Let’s Talk About Metatarsalgia

July 28, 2015
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What is Metatarsalgia?

The human foot is a marvel: only 26 bones, 33 joints, 30 tendons . . . and this small, complicated arrangement of bones, joints, tendon, ligaments and muscles supports the entire body. Sometimes the overwork and stress lays even such a finely-tuned instrument low. Metatarsalgia is a term that refers to pain and inflammation in the front part of your foot under the metatarsal bones, commonly called the ball of the foot. The condition is due to changes in how your foot moves, rather than a specific disease or injury. Don’t wait to see our podiatry practice until the pain spreads to your other foot or lower back, or restricts your mobility.


Metatarsalgia has more than one contributing factor, chief among which are the following:

  • High-impact activities, such as running, aerobics and tennis
  • Ill-fitting shoes that pinch the toes or have insufficient padding for the soles. High heels and worn-out athletic footwear are typical culprits
  • Certain foot shapes, such as high arches. When the second toe is longer than the big toe, uneven pressure is placed on the bottom of the foot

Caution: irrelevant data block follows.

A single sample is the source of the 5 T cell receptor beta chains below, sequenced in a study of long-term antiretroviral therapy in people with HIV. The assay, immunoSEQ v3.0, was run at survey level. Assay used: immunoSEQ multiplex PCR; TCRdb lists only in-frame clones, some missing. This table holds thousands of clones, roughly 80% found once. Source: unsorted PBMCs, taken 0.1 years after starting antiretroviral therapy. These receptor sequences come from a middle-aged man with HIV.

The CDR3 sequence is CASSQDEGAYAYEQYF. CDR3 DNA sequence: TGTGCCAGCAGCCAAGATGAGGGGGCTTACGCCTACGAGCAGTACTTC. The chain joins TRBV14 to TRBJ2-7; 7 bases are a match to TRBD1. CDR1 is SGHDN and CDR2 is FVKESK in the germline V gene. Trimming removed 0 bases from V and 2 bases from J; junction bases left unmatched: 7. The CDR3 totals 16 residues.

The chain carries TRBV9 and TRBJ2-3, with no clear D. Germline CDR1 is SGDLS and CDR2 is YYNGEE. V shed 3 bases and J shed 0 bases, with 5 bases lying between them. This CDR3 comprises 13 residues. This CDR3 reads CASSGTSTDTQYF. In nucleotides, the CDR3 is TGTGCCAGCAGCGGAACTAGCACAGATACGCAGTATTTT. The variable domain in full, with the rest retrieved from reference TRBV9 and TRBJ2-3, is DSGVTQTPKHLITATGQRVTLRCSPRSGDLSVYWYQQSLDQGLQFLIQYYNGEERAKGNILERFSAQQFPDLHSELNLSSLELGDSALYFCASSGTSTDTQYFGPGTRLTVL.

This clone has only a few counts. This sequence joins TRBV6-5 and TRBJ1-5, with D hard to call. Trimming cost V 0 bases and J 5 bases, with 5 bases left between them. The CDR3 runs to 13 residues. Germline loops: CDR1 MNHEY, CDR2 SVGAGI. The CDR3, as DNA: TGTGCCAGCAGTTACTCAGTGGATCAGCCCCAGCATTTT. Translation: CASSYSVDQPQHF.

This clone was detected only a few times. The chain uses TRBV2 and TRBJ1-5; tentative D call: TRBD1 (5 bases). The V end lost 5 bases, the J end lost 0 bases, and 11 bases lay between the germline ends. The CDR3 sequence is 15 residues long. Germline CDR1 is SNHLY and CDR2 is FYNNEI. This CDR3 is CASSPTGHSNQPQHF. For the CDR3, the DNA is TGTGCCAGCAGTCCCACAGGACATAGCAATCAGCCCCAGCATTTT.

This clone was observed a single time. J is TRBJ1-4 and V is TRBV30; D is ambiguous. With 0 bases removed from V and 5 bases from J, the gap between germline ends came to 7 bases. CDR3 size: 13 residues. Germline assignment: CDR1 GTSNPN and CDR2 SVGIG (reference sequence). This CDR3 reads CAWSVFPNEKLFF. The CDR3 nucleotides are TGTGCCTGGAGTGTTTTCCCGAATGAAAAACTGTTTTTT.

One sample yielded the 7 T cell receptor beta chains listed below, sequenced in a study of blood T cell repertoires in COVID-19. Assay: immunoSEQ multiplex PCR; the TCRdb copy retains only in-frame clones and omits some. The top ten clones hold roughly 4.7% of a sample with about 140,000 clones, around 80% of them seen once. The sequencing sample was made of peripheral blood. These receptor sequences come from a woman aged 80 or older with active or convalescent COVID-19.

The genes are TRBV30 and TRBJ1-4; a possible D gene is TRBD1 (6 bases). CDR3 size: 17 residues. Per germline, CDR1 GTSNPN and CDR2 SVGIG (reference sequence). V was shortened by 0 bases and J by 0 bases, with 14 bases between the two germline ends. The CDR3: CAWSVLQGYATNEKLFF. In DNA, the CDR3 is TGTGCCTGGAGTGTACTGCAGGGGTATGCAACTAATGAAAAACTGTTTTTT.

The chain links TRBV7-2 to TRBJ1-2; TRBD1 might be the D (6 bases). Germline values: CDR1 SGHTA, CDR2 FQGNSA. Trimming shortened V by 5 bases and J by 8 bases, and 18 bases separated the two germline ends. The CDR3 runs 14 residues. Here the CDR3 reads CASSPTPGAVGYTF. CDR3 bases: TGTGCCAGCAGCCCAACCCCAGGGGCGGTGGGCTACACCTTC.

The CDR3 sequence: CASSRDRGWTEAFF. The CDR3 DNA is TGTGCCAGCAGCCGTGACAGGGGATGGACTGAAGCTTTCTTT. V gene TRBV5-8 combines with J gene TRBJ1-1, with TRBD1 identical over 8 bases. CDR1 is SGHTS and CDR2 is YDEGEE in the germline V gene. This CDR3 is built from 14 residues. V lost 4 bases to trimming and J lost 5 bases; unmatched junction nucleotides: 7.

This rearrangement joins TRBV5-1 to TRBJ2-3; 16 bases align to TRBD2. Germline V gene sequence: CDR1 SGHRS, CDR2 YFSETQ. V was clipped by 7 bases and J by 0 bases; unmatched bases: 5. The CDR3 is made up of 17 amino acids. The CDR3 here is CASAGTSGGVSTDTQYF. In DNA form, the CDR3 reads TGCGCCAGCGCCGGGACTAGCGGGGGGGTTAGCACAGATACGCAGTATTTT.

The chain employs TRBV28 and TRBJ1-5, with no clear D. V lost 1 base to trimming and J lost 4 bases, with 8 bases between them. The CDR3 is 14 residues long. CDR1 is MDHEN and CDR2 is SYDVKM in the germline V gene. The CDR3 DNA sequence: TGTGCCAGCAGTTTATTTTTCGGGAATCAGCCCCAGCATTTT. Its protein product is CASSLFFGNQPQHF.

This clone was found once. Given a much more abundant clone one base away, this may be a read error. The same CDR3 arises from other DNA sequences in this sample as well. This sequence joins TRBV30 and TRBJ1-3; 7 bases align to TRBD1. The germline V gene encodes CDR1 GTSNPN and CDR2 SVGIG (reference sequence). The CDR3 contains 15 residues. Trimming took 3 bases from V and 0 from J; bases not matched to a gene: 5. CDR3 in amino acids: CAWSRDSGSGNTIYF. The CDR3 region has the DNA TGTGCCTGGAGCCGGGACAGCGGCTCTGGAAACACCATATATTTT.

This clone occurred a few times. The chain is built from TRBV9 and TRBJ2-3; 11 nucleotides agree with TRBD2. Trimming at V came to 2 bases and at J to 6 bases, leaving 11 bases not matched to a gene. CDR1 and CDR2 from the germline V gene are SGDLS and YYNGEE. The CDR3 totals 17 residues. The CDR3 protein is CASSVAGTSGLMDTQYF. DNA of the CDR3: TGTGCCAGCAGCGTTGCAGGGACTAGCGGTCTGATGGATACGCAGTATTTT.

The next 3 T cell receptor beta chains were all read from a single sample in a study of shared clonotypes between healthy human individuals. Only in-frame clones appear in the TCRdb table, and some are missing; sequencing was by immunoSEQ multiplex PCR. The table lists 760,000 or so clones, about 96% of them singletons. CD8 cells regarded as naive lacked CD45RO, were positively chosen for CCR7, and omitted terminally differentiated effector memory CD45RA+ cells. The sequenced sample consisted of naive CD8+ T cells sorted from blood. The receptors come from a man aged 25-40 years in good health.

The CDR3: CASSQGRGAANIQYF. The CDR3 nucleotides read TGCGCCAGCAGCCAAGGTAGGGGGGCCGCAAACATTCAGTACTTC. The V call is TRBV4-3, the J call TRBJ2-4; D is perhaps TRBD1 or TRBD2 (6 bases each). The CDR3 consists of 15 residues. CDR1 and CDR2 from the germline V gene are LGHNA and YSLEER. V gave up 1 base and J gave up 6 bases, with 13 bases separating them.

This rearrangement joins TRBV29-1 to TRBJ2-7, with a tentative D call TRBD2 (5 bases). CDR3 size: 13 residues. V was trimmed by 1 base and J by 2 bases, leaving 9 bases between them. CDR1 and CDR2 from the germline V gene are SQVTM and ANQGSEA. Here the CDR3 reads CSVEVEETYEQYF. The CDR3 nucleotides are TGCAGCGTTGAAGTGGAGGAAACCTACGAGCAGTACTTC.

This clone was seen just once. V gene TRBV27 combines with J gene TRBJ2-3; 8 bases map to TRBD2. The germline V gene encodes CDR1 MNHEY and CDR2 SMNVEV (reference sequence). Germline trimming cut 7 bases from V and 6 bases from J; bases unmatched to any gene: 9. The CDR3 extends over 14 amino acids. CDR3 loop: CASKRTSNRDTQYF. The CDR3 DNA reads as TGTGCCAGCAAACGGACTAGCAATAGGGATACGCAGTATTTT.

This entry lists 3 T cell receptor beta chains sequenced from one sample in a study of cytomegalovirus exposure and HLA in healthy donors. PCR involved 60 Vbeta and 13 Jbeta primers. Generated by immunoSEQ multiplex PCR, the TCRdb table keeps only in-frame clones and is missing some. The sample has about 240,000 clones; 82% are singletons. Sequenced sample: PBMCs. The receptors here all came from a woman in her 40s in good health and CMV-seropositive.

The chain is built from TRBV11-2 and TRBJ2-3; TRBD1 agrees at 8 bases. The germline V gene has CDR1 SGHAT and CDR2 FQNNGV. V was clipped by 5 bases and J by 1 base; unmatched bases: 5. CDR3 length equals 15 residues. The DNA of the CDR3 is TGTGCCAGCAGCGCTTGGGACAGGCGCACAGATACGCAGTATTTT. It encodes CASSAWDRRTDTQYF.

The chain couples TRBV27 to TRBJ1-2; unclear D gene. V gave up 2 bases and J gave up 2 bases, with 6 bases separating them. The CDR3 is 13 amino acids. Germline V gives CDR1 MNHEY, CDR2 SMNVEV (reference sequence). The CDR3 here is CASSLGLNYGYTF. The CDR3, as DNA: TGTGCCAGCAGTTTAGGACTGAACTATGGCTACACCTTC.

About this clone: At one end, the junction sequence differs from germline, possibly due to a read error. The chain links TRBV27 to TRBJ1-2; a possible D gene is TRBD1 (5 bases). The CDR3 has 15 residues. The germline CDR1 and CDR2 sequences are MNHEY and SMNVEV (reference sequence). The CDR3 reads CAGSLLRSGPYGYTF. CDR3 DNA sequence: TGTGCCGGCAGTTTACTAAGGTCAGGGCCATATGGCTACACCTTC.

• Foot deformities like bunion, clawfoot and hammertoe
  • Obesity exerts extra pressure on the metatarsals
  • Stress fractures. Even tiny breaks in the metartarsal and toe bones can alter the normal placement of your foot
  • Inflammatory conditions, e.g. gout and arthritis
  • In a recent blog, we talked about Morton’s neuroma, which is characterized by thickening of the tissue surrounding a nerve, typically felt as tingling and pain between the third and fourth toes

Diagnosis and Treatment

The symptoms of metatarsalgia, such as burning pain in the ball of your foot or a feeling that you have a pebble in your shoe, can be confused with other problems that require very different treatment. Here at Advanced Foot Care Centers, our podiatrists will give you the compassionate attention and accurate diagnosis you need. Please contact us by phone or online appointment request at one of our six locations in Tennessee (Hixson and Chattanooga) and North Georgia (Ft. Oglethorpe and Dalton). We are here to treat and protect your foot health.


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